The equine diet has become quite complex over the past 10 or so years. Specialty feeds, complex supplements and other regimens have become the ‘normal’ for most horses, especially those in the competition arena. On the same side of the coin, we also have an apparent rise in equine health conditions ranging from injuries and joint disease, to metabolic concerns and laminitis. Our feeding approaches in the horse have changed over the past 30 years, moving away from whole grain and oats to one based on processed feeds. Considering this, one would have to ask whether if our current approaches are helping or more so hindering our progress?
It seems like there is a feed for almost every condition that impacts the horse in today’s markets. High fat diets, low fat diets, high carb or energy diets, cooling diets, low starch diets… all of which come in pelleted or textured forms. This range of horse diets has been around for quite some time, but really gaining momentum over the past decade. The low-starch diets have seemed to ignite the rage of diversity, with their main goal of providing the ‘challenged’ or metabolic equine patient with a diet that is lower in carbohydrates. Every horse owner seems to have their own preferred feed that they rely on, is recommended for their particular condition, or is utilized by the boarding barn or trainer. These feeds can vary tremendously, offering different benefits to the patient and producing different results, which can vary from one horse to the next. In the end, with any horse feed regimen, what we need to determine is if that regimen is producing results or potentially contributing to the harm.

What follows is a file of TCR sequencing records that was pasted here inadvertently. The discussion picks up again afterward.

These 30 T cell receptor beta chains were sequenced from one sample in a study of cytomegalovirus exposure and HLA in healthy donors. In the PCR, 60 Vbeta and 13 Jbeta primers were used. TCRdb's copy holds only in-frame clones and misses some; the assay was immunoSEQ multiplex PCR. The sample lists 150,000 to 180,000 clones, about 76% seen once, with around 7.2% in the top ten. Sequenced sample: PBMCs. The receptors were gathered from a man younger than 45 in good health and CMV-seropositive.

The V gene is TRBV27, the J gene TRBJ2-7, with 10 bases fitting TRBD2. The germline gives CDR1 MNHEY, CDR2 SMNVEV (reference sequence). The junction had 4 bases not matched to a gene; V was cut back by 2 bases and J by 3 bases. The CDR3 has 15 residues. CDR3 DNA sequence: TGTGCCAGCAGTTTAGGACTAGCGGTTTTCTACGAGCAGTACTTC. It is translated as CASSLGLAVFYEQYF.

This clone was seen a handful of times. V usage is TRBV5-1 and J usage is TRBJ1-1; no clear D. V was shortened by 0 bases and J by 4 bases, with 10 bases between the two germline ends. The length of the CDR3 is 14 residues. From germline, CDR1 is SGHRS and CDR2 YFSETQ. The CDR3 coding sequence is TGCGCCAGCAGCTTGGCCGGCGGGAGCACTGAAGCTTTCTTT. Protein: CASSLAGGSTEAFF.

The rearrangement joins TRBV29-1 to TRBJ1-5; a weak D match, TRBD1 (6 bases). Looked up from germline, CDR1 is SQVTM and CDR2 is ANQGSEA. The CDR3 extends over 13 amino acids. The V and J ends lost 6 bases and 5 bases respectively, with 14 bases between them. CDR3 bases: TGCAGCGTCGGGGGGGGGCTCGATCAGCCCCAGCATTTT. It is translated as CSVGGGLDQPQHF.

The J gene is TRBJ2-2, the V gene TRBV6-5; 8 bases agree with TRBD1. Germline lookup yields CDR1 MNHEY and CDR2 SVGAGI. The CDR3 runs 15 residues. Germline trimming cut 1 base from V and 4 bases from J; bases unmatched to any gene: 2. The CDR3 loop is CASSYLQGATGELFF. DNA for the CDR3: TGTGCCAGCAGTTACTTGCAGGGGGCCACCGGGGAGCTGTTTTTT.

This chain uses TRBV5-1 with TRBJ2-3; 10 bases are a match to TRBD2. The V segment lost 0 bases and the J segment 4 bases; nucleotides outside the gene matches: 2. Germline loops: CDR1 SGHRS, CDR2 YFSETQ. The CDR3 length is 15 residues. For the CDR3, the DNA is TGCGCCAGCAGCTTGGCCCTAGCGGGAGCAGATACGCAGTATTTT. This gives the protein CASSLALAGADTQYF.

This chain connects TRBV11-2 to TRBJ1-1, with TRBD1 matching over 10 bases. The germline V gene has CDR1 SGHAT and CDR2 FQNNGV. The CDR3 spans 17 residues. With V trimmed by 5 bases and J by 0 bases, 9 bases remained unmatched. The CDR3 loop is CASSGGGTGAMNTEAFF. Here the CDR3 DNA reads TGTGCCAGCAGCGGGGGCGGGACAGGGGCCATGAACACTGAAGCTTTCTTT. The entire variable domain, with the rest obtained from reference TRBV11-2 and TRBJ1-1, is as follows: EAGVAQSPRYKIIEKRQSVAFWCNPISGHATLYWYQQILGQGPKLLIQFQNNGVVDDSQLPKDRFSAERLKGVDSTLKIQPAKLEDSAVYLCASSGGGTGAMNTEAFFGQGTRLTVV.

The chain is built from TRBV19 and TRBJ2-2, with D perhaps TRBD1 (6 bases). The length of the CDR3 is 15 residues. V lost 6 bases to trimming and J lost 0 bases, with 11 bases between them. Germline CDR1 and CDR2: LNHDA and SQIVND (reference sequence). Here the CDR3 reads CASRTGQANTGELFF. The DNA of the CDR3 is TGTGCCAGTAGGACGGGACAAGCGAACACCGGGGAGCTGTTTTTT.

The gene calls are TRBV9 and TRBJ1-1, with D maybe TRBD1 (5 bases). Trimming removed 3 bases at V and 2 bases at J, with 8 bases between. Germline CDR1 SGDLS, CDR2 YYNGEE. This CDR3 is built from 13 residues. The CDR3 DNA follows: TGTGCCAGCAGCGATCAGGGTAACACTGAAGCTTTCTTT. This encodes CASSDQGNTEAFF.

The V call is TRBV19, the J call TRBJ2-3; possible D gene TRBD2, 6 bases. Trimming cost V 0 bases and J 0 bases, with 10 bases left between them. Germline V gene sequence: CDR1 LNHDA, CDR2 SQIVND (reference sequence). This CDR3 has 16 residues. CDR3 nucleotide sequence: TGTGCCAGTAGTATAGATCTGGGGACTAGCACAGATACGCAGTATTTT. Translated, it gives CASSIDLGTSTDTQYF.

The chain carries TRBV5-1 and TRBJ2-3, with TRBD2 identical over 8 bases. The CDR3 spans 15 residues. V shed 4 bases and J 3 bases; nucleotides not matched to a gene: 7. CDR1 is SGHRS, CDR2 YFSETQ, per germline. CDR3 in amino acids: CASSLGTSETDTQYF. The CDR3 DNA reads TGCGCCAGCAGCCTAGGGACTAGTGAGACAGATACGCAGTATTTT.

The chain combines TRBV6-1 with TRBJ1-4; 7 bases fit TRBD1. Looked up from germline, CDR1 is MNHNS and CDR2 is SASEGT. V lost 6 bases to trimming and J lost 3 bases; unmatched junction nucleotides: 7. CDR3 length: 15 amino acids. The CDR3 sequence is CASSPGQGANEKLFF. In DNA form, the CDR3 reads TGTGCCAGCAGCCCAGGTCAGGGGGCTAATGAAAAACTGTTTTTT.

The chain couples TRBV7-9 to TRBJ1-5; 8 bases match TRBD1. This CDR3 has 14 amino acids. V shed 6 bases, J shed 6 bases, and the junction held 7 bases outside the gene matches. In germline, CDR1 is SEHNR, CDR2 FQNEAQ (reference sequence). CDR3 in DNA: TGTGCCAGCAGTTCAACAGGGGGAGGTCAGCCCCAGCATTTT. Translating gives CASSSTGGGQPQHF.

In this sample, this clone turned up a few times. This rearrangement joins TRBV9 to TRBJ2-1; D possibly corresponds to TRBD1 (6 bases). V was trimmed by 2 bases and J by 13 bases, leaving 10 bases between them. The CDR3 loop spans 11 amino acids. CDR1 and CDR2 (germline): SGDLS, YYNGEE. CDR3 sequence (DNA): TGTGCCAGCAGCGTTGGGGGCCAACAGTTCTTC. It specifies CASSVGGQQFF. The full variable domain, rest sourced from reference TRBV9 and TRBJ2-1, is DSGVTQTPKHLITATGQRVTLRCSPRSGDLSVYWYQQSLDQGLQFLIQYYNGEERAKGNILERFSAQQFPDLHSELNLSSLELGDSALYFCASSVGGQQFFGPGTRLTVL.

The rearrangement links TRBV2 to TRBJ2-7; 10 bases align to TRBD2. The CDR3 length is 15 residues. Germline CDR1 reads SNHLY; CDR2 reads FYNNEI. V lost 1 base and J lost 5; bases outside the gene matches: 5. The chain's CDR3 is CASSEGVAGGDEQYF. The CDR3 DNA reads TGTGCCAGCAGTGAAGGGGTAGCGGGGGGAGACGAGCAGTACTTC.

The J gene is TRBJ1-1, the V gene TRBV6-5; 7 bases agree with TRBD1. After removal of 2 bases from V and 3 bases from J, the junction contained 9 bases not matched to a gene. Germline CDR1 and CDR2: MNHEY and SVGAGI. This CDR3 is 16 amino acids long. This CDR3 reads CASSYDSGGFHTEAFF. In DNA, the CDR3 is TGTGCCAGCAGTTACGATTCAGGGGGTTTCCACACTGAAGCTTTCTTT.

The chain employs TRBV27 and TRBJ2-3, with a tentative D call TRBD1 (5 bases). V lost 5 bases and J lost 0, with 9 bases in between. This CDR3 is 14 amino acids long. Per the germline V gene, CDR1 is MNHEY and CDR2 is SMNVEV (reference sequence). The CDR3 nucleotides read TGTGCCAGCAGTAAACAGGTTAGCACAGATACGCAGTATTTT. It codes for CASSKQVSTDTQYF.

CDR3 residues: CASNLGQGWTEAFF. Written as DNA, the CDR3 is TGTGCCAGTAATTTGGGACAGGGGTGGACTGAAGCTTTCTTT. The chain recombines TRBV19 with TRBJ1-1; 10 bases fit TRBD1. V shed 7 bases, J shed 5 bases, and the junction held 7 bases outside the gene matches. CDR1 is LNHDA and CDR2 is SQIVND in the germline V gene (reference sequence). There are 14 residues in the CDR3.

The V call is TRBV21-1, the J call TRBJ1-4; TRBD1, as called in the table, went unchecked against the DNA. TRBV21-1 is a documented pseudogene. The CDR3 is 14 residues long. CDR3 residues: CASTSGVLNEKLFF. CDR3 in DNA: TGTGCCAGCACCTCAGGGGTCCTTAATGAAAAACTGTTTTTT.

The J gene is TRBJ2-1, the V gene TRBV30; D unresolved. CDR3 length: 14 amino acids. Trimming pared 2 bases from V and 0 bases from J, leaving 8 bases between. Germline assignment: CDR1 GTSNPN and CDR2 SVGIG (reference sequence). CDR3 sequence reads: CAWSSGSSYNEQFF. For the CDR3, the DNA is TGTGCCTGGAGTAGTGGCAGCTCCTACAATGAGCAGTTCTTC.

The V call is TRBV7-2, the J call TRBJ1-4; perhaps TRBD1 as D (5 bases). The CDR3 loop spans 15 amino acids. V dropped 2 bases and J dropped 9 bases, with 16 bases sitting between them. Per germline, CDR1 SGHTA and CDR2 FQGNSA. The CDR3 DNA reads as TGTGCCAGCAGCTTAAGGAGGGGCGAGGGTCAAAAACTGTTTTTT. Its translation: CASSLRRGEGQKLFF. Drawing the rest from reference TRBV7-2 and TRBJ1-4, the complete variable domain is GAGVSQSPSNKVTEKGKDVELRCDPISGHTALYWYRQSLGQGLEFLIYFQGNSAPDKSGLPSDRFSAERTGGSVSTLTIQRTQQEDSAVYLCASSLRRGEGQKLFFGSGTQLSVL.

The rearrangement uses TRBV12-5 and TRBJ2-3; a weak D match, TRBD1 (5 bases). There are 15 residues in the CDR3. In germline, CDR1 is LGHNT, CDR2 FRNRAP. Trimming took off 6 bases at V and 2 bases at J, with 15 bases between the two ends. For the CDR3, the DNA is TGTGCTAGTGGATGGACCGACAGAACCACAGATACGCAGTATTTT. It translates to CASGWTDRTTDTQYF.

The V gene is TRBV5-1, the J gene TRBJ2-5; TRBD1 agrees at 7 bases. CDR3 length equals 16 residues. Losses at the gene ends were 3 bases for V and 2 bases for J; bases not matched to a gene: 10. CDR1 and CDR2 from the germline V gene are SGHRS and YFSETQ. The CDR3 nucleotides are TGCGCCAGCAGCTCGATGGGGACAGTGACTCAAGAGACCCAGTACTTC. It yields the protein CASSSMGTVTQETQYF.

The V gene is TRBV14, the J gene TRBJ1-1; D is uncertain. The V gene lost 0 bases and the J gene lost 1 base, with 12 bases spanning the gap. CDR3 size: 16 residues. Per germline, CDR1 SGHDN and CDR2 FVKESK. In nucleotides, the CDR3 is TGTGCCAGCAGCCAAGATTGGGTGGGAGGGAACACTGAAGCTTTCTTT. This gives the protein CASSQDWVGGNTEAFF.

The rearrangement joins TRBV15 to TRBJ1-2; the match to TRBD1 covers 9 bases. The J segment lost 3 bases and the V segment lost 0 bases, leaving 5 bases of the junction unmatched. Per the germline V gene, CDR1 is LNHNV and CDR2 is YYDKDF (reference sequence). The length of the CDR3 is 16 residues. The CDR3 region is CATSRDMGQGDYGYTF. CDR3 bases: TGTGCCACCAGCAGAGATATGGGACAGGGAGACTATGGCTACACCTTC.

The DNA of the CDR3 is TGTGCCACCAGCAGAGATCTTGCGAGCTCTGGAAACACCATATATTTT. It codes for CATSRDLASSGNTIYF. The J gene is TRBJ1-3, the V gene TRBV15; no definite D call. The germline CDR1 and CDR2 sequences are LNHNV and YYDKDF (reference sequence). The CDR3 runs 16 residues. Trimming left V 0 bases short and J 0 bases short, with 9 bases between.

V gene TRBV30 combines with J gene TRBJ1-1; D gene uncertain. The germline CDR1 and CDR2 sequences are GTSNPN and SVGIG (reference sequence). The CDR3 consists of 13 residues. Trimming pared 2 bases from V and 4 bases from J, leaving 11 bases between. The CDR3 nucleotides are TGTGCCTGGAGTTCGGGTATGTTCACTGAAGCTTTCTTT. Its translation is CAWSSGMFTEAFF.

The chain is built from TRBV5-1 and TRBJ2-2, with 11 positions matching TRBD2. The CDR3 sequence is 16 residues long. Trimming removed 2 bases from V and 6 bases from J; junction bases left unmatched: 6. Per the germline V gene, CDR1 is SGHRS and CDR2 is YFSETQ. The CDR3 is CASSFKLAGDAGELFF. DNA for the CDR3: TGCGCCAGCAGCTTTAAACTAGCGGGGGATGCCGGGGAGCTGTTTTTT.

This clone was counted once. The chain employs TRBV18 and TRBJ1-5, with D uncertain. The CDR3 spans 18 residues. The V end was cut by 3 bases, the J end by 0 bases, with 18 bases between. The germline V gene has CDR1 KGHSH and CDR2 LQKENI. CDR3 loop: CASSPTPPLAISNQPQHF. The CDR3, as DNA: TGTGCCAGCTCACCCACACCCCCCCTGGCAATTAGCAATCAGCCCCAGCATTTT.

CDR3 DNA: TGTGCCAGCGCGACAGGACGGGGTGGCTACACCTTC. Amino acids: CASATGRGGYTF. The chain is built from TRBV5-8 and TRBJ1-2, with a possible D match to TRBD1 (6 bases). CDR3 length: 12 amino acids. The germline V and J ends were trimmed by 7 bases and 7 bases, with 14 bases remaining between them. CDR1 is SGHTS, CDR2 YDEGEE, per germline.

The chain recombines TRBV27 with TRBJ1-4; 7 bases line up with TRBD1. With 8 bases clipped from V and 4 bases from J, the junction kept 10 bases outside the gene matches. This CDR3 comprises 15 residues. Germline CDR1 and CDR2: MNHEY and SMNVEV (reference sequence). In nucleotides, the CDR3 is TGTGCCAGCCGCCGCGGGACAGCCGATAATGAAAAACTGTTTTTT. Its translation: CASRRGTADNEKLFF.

For the past several years, on our forum and in conversations with other horse owners, we have discussed ‘cleaning up’ the equine diet and going natural. Actually, this concept is not new and has been advocated by many owners, trainers, veterinarians and researchers over the years. This was also something that we recommended and utilized in our veterinary practice, helping patients afflicted with numerous conditions for many years. So…what do we mean by ‘all natural’ and cleaning up the diet?
In general terms, what I am referring to is making a shift away from commercial feeds and getting back to the basics, which was a diet rich in whole grains, such as oats. In past articles, we have discussed how the overall diet impacts health on many levels. When we are presented with a horse with medical or lameness conditions, this tie-in with the diet becomes apparent on many levels. This is even more true when we have underlying gastrointestinal issues such as ulcers, allergies, metabolic concerns, respiratory problems, and laminitis. Many of these patients are on commercial feeds, being highly processed, along with usually several synthetic based supplements. The key point here, is that despite this feed and supplement regimen, the horse is still experiencing problems on many levels and the owner is seeking improvement.
What is a processed horse or equine feed?
In actuality, there is no precise definition for this word and there are many interpretations. In my opinion or view, a processed food is one that has been transformed from its original form and presented for consumption. In actuality, taking apples, grinding them up and making a sauce out of them is technically a processed food. This level of processing is not necessarily bad as all things are relative. However, it is generally accepted that with each level of food processing, the nutrient and health value is potentially compromised. Ideally, what you want is to consume food in as close to natural form as is possible. Thus, retaining nutrient value. Certain measures such as cooking, steaming, compressing and even pelletizing can and do impact nutrient value. Essentially, you want food to look like food. You want to maximize nutrient and health benefits, not produce empty calories.